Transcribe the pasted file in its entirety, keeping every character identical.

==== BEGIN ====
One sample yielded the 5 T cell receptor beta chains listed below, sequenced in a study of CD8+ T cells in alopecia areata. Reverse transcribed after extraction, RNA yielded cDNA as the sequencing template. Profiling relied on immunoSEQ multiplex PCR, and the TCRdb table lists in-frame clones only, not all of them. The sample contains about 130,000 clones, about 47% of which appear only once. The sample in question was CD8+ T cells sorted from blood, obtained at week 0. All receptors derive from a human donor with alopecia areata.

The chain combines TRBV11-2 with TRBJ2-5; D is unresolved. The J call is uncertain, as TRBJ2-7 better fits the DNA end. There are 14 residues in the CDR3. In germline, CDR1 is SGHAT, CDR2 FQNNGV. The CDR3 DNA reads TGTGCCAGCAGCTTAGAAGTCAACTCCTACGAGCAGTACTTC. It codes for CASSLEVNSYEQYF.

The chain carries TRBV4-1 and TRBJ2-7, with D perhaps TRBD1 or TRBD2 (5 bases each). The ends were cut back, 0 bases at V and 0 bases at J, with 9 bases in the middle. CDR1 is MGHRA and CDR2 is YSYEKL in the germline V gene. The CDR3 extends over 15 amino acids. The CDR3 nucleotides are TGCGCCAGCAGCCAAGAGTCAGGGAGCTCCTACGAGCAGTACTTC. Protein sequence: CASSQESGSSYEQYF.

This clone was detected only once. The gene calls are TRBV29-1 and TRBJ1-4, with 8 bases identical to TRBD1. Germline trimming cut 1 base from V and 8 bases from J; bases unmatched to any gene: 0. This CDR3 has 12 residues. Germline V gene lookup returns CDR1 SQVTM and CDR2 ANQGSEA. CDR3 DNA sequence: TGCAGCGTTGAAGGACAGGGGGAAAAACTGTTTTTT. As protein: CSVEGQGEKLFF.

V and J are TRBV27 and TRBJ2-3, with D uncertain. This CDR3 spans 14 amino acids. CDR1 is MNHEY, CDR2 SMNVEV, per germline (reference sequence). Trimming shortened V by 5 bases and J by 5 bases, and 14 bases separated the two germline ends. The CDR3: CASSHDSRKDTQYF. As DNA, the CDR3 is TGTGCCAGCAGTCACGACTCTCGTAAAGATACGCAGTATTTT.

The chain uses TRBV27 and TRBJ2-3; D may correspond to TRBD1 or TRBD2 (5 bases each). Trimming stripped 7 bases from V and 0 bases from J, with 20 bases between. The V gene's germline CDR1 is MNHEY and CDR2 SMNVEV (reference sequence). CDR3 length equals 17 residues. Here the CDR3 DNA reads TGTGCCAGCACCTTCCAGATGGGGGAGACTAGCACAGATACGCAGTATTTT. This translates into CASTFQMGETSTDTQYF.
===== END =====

One sample yielded the 5 T cell receptor beta chains listed below, sequenced in a study of CD8+ T cells in alopecia areata. Reverse transcribed after extraction, RNA yielded cDNA as the sequencing template. Profiling relied on immunoSEQ multiplex PCR, and the TCRdb table lists in-frame clones only, not all of them. The sample contains about 130,000 clones, about 47% of which appear only once. The sample in question was CD8+ T cells sorted from blood, obtained at week 0. All receptors derive from a human donor with alopecia areata.

The chain combines TRBV11-2 with TRBJ2-5; D is unresolved. The J call is uncertain, as TRBJ2-7 better fits the DNA end. There are 14 residues in the CDR3. In germline, CDR1 is SGHAT, CDR2 FQNNGV. The CDR3 DNA reads TGTGCCAGCAGCTTAGAAGTCAACTCCTACGAGCAGTACTTC. It codes for CASSLEVNSYEQYF.

The chain carries TRBV4-1 and TRBJ2-7, with D perhaps TRBD1 or TRBD2 (5 bases each). The ends were cut back, 0 bases at V and 0 bases at J, with 9 bases in the middle. CDR1 is MGHRA and CDR2 is YSYEKL in the germline V gene. The CDR3 extends over 15 amino acids. The CDR3 nucleotides are TGCGCCAGCAGCCAAGAGTCAGGGAGCTCCTACGAGCAGTACTTC. Protein sequence: CASSQESGSSYEQYF.

This clone was detected only once. The gene calls are TRBV29-1 and TRBJ1-4, with 8 bases identical to TRBD1. Germline trimming cut 1 base from V and 8 bases from J; bases unmatched to any gene: 0. This CDR3 has 12 residues. Germline V gene lookup returns CDR1 SQVTM and CDR2 ANQGSEA. CDR3 DNA sequence: TGCAGCGTTGAAGGACAGGGGGAAAAACTGTTTTTT. As protein: CSVEGQGEKLFF.

V and J are TRBV27 and TRBJ2-3, with D uncertain. This CDR3 spans 14 amino acids. CDR1 is MNHEY, CDR2 SMNVEV, per germline (reference sequence). Trimming shortened V by 5 bases and J by 5 bases, and 14 bases separated the two germline ends. The CDR3: CASSHDSRKDTQYF. As DNA, the CDR3 is TGTGCCAGCAGTCACGACTCTCGTAAAGATACGCAGTATTTT.

The chain uses TRBV27 and TRBJ2-3; D may correspond to TRBD1 or TRBD2 (5 bases each). Trimming stripped 7 bases from V and 0 bases from J, with 20 bases between. The V gene's germline CDR1 is MNHEY and CDR2 SMNVEV (reference sequence). CDR3 length equals 17 residues. Here the CDR3 DNA reads TGTGCCAGCACCTTCCAGATGGGGGAGACTAGCACAGATACGCAGTATTTT. This translates into CASTFQMGETSTDTQYF.